British Columbia

B.C. privacy watchdog slams proposed disclosure of voter records

British Columbia's privacy watchdog is raising red flags about proposed changes to the Election Act that would let political parties know if people voted.

Elizabeth Denham fears parties would use information about whether people voted for their own gains

B.C. Privacy Commissioner Elizabeth Denham says proposed changes to the Election Act could lead to a misuse of personal information. (CBC)

British Columbia's privacy watchdog is raising red flags about proposed changes to the Election Act that would let political parties know if people voted.

Bill 20, which was tabled in the B.C. Legislature in late March, would allow Elections BC to provide a list of voters to political parties with information about which individuals have voted.

The information would be disclosed after advance voting, during general voting, or after an election or byelection.

The amendment, which was recommended by B.C.'s Chief Electoral Officer in 2014, was hailed as a way to boost low voter turnout.

But B.C. Information and Privacy Commissioner Elizabeth Denham is worried that political parties would use the personal information for their own gains, including targeting British Columbians for fundraising or marketing activities, or creating voter profiles.

"Really, what it does is it supports the downstream activities of political parties," Denham told The Early Edition's Rick Cluff.

"The concern is not about formalizing and codifying what happens on election day...It's the disclosure of the list in bulk and digital form to all political parties after the fact.

"I can't link that with the worthwhile objective of getting more people out to vote."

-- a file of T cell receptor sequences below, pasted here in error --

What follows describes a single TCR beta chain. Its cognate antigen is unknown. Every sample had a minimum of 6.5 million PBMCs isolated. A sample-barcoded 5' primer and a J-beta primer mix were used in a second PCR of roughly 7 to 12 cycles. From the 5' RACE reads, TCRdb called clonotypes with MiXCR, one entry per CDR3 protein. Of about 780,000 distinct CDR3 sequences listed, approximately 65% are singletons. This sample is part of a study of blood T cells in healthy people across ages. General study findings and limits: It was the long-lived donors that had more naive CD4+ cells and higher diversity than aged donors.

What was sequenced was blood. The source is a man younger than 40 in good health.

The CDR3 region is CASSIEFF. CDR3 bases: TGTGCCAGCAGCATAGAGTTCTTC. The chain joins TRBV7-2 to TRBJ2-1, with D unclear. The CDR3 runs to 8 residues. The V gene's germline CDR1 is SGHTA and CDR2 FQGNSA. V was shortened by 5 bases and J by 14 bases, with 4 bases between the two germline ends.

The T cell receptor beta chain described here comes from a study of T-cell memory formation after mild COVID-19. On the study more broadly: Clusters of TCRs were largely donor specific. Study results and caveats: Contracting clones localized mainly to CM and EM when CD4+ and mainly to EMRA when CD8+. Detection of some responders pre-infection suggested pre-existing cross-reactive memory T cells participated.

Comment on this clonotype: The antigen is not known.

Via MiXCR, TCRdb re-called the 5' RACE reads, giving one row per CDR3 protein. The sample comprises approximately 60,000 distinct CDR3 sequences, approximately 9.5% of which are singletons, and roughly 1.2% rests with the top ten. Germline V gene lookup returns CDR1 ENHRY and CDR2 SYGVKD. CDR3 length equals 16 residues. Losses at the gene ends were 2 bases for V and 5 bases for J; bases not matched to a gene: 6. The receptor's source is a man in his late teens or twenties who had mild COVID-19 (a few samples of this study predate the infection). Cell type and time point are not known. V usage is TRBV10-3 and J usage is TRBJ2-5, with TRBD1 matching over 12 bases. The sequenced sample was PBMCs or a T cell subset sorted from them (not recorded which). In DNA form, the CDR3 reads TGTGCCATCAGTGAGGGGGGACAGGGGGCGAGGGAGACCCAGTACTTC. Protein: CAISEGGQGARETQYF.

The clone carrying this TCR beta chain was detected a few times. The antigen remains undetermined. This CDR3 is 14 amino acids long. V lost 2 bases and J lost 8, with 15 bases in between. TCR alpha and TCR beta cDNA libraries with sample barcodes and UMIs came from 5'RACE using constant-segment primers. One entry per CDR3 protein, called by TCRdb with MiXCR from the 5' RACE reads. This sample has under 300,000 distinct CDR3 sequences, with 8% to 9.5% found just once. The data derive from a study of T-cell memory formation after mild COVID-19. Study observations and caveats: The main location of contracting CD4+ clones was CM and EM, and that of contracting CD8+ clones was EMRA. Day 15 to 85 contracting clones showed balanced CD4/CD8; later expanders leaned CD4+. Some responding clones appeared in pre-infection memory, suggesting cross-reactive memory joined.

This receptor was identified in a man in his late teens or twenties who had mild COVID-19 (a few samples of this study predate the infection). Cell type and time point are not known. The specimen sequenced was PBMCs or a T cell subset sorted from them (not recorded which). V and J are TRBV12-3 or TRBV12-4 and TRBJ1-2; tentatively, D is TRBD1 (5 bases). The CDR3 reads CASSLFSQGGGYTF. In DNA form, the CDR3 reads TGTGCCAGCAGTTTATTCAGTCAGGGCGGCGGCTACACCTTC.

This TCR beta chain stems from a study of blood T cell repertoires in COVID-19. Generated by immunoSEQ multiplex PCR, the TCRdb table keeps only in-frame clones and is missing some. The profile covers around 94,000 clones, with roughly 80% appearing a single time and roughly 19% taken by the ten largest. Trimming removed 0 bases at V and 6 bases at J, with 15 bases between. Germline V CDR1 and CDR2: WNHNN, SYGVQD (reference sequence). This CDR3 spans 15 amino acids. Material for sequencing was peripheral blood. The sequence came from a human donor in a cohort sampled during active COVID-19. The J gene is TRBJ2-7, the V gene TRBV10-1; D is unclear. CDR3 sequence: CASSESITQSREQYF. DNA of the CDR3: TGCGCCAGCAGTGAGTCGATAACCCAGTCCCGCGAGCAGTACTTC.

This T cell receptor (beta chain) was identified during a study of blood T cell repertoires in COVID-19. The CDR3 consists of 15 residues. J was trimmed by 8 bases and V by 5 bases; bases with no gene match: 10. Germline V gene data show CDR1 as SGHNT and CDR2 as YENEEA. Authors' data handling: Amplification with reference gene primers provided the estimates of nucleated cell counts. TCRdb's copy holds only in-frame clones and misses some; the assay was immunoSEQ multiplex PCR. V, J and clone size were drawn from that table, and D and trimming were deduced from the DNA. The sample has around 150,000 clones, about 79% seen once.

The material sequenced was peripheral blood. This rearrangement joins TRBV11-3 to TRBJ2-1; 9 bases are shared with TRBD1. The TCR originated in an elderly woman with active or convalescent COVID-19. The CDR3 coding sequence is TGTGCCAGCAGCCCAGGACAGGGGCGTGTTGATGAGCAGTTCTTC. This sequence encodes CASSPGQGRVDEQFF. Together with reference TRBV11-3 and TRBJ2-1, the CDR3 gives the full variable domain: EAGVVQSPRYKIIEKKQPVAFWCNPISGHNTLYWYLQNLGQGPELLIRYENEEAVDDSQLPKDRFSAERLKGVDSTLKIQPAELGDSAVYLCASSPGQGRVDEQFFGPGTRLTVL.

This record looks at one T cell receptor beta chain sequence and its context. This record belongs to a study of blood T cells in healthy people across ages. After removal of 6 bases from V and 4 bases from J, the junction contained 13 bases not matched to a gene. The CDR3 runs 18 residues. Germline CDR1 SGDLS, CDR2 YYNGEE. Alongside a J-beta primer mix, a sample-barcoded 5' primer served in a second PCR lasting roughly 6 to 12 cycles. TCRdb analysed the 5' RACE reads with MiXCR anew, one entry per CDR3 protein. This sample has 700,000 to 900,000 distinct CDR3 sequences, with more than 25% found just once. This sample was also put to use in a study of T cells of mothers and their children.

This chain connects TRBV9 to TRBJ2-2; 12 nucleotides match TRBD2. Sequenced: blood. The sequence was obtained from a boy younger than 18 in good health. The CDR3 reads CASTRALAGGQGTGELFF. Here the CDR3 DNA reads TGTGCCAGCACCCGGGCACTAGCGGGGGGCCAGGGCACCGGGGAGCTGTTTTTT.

Info could be linked with other databases

The list will only detail if — and not how — people voted. Most political parties already collect such information during their campaigns through volunteers or surveys.

But Denham says that feeding official voter information into larger data bases could easily lead to privacy concerns such as voter profiling.

"That data is a key data element that can be linked to many other types of data, to really make a pretty sophisticated and accurate call on how they voted."

"I think in a big data world where there's sophisticated analytics, they've got people's names, their addresses, their postal codes, the fact that they've voted," she said.

Denham has written a letter to Justice Minister Suzanne Anton, who says she has no intention of withdrawing the amendment.

However, Anton says she's invited Elections BC to draft regulations limiting how this information can be used

To hear the full interview with Elizabeth Denham, listen to the audio labelled: Political parties and your privacy

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